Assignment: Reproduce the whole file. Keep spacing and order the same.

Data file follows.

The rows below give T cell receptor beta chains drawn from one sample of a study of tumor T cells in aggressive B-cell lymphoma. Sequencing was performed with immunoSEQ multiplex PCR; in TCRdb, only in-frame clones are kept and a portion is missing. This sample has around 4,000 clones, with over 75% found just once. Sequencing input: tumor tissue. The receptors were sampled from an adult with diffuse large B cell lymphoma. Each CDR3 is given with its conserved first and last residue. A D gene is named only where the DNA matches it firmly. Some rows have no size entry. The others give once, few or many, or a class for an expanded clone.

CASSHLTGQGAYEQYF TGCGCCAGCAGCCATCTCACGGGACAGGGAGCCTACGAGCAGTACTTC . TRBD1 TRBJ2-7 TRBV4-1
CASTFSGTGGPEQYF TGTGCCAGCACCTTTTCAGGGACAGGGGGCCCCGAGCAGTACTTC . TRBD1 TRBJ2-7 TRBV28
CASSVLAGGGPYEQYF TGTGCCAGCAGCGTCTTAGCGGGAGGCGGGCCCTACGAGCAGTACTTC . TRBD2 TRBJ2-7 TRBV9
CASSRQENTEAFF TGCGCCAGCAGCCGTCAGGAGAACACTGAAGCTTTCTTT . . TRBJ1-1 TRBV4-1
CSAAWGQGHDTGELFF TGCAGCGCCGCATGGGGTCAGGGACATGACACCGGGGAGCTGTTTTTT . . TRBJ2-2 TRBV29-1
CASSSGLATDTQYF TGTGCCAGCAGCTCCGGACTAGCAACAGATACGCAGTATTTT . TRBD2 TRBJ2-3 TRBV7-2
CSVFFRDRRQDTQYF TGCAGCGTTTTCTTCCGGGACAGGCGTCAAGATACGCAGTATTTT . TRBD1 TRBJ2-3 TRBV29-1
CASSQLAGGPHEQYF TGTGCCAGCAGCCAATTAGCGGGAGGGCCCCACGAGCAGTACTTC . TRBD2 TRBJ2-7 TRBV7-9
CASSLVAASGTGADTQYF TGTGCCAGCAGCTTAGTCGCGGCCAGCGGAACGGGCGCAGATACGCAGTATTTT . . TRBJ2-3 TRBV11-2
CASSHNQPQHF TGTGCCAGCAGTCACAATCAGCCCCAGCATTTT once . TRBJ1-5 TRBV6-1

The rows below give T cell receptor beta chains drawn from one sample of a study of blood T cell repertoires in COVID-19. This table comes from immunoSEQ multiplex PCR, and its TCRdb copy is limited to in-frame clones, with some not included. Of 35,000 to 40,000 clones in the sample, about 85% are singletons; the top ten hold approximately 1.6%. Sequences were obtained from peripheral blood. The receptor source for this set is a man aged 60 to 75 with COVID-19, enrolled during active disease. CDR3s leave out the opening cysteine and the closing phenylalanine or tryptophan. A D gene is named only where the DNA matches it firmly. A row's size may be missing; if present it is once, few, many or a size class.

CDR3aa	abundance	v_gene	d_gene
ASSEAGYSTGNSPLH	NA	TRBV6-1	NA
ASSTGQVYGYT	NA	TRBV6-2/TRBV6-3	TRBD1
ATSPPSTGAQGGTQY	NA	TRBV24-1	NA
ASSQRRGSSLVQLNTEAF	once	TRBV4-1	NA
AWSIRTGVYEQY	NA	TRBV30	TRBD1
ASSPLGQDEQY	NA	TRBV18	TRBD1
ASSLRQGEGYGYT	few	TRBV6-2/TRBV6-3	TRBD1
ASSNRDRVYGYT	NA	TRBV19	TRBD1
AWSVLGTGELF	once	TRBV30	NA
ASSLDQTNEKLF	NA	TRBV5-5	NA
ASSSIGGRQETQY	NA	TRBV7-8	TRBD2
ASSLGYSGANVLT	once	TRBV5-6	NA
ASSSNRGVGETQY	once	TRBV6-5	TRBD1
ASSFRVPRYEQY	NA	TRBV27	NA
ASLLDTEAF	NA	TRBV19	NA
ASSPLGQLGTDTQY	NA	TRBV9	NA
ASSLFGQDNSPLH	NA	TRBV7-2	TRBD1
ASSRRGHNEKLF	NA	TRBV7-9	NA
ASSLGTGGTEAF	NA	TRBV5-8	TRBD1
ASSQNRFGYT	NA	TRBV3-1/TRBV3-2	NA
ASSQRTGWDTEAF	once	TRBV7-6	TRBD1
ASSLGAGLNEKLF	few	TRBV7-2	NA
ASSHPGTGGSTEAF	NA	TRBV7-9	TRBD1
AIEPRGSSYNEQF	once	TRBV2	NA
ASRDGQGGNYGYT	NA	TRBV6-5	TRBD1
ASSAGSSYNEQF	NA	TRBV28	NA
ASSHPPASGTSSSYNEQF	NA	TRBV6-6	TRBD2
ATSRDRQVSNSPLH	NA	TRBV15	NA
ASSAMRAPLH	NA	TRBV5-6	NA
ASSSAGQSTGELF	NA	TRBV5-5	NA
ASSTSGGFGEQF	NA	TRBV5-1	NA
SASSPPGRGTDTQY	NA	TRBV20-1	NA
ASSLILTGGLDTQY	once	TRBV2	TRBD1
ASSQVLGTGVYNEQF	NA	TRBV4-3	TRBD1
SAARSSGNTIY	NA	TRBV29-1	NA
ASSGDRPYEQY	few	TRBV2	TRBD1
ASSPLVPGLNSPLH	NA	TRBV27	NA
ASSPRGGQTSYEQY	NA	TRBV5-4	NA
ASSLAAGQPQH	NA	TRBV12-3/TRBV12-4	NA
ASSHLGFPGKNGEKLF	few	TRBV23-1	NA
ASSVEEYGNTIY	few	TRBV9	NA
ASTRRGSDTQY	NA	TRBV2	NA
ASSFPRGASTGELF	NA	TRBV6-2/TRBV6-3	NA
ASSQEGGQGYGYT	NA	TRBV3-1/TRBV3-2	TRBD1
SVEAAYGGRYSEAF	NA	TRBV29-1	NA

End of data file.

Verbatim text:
The rows below give T cell receptor beta chains drawn from one sample of a study of tumor T cells in aggressive B-cell lymphoma. Sequencing was performed with immunoSEQ multiplex PCR; in TCRdb, only in-frame clones are kept and a portion is missing. This sample has around 4,000 clones, with over 75% found just once. Sequencing input: tumor tissue. The receptors were sampled from an adult with diffuse large B cell lymphoma. Each CDR3 is given with its conserved first and last residue. A D gene is named only where the DNA matches it firmly. Some rows have no size entry. The others give once, few or many, or a class for an expanded clone.

CASSHLTGQGAYEQYF TGCGCCAGCAGCCATCTCACGGGACAGGGAGCCTACGAGCAGTACTTC . TRBD1 TRBJ2-7 TRBV4-1
CASTFSGTGGPEQYF TGTGCCAGCACCTTTTCAGGGACAGGGGGCCCCGAGCAGTACTTC . TRBD1 TRBJ2-7 TRBV28
CASSVLAGGGPYEQYF TGTGCCAGCAGCGTCTTAGCGGGAGGCGGGCCCTACGAGCAGTACTTC . TRBD2 TRBJ2-7 TRBV9
CASSRQENTEAFF TGCGCCAGCAGCCGTCAGGAGAACACTGAAGCTTTCTTT . . TRBJ1-1 TRBV4-1
CSAAWGQGHDTGELFF TGCAGCGCCGCATGGGGTCAGGGACATGACACCGGGGAGCTGTTTTTT . . TRBJ2-2 TRBV29-1
CASSSGLATDTQYF TGTGCCAGCAGCTCCGGACTAGCAACAGATACGCAGTATTTT . TRBD2 TRBJ2-3 TRBV7-2
CSVFFRDRRQDTQYF TGCAGCGTTTTCTTCCGGGACAGGCGTCAAGATACGCAGTATTTT . TRBD1 TRBJ2-3 TRBV29-1
CASSQLAGGPHEQYF TGTGCCAGCAGCCAATTAGCGGGAGGGCCCCACGAGCAGTACTTC . TRBD2 TRBJ2-7 TRBV7-9
CASSLVAASGTGADTQYF TGTGCCAGCAGCTTAGTCGCGGCCAGCGGAACGGGCGCAGATACGCAGTATTTT . . TRBJ2-3 TRBV11-2
CASSHNQPQHF TGTGCCAGCAGTCACAATCAGCCCCAGCATTTT once . TRBJ1-5 TRBV6-1

The rows below give T cell receptor beta chains drawn from one sample of a study of blood T cell repertoires in COVID-19. This table comes from immunoSEQ multiplex PCR, and its TCRdb copy is limited to in-frame clones, with some not included. Of 35,000 to 40,000 clones in the sample, about 85% are singletons; the top ten hold approximately 1.6%. Sequences were obtained from peripheral blood. The receptor source for this set is a man aged 60 to 75 with COVID-19, enrolled during active disease. CDR3s leave out the opening cysteine and the closing phenylalanine or tryptophan. A D gene is named only where the DNA matches it firmly. A row's size may be missing; if present it is once, few, many or a size class.

CDR3aa	abundance	v_gene	d_gene
ASSEAGYSTGNSPLH	NA	TRBV6-1	NA
ASSTGQVYGYT	NA	TRBV6-2/TRBV6-3	TRBD1
ATSPPSTGAQGGTQY	NA	TRBV24-1	NA
ASSQRRGSSLVQLNTEAF	once	TRBV4-1	NA
AWSIRTGVYEQY	NA	TRBV30	TRBD1
ASSPLGQDEQY	NA	TRBV18	TRBD1
ASSLRQGEGYGYT	few	TRBV6-2/TRBV6-3	TRBD1
ASSNRDRVYGYT	NA	TRBV19	TRBD1
AWSVLGTGELF	once	TRBV30	NA
ASSLDQTNEKLF	NA	TRBV5-5	NA
ASSSIGGRQETQY	NA	TRBV7-8	TRBD2
ASSLGYSGANVLT	once	TRBV5-6	NA
ASSSNRGVGETQY	once	TRBV6-5	TRBD1
ASSFRVPRYEQY	NA	TRBV27	NA
ASLLDTEAF	NA	TRBV19	NA
ASSPLGQLGTDTQY	NA	TRBV9	NA
ASSLFGQDNSPLH	NA	TRBV7-2	TRBD1
ASSRRGHNEKLF	NA	TRBV7-9	NA
ASSLGTGGTEAF	NA	TRBV5-8	TRBD1
ASSQNRFGYT	NA	TRBV3-1/TRBV3-2	NA
ASSQRTGWDTEAF	once	TRBV7-6	TRBD1
ASSLGAGLNEKLF	few	TRBV7-2	NA
ASSHPGTGGSTEAF	NA	TRBV7-9	TRBD1
AIEPRGSSYNEQF	once	TRBV2	NA
ASRDGQGGNYGYT	NA	TRBV6-5	TRBD1
ASSAGSSYNEQF	NA	TRBV28	NA
ASSHPPASGTSSSYNEQF	NA	TRBV6-6	TRBD2
ATSRDRQVSNSPLH	NA	TRBV15	NA
ASSAMRAPLH	NA	TRBV5-6	NA
ASSSAGQSTGELF	NA	TRBV5-5	NA
ASSTSGGFGEQF	NA	TRBV5-1	NA
SASSPPGRGTDTQY	NA	TRBV20-1	NA
ASSLILTGGLDTQY	once	TRBV2	TRBD1
ASSQVLGTGVYNEQF	NA	TRBV4-3	TRBD1
SAARSSGNTIY	NA	TRBV29-1	NA
ASSGDRPYEQY	few	TRBV2	TRBD1
ASSPLVPGLNSPLH	NA	TRBV27	NA
ASSPRGGQTSYEQY	NA	TRBV5-4	NA
ASSLAAGQPQH	NA	TRBV12-3/TRBV12-4	NA
ASSHLGFPGKNGEKLF	few	TRBV23-1	NA
ASSVEEYGNTIY	few	TRBV9	NA
ASTRRGSDTQY	NA	TRBV2	NA
ASSFPRGASTGELF	NA	TRBV6-2/TRBV6-3	NA
ASSQEGGQGYGYT	NA	TRBV3-1/TRBV3-2	TRBD1
SVEAAYGGRYSEAF	NA	TRBV29-1	NA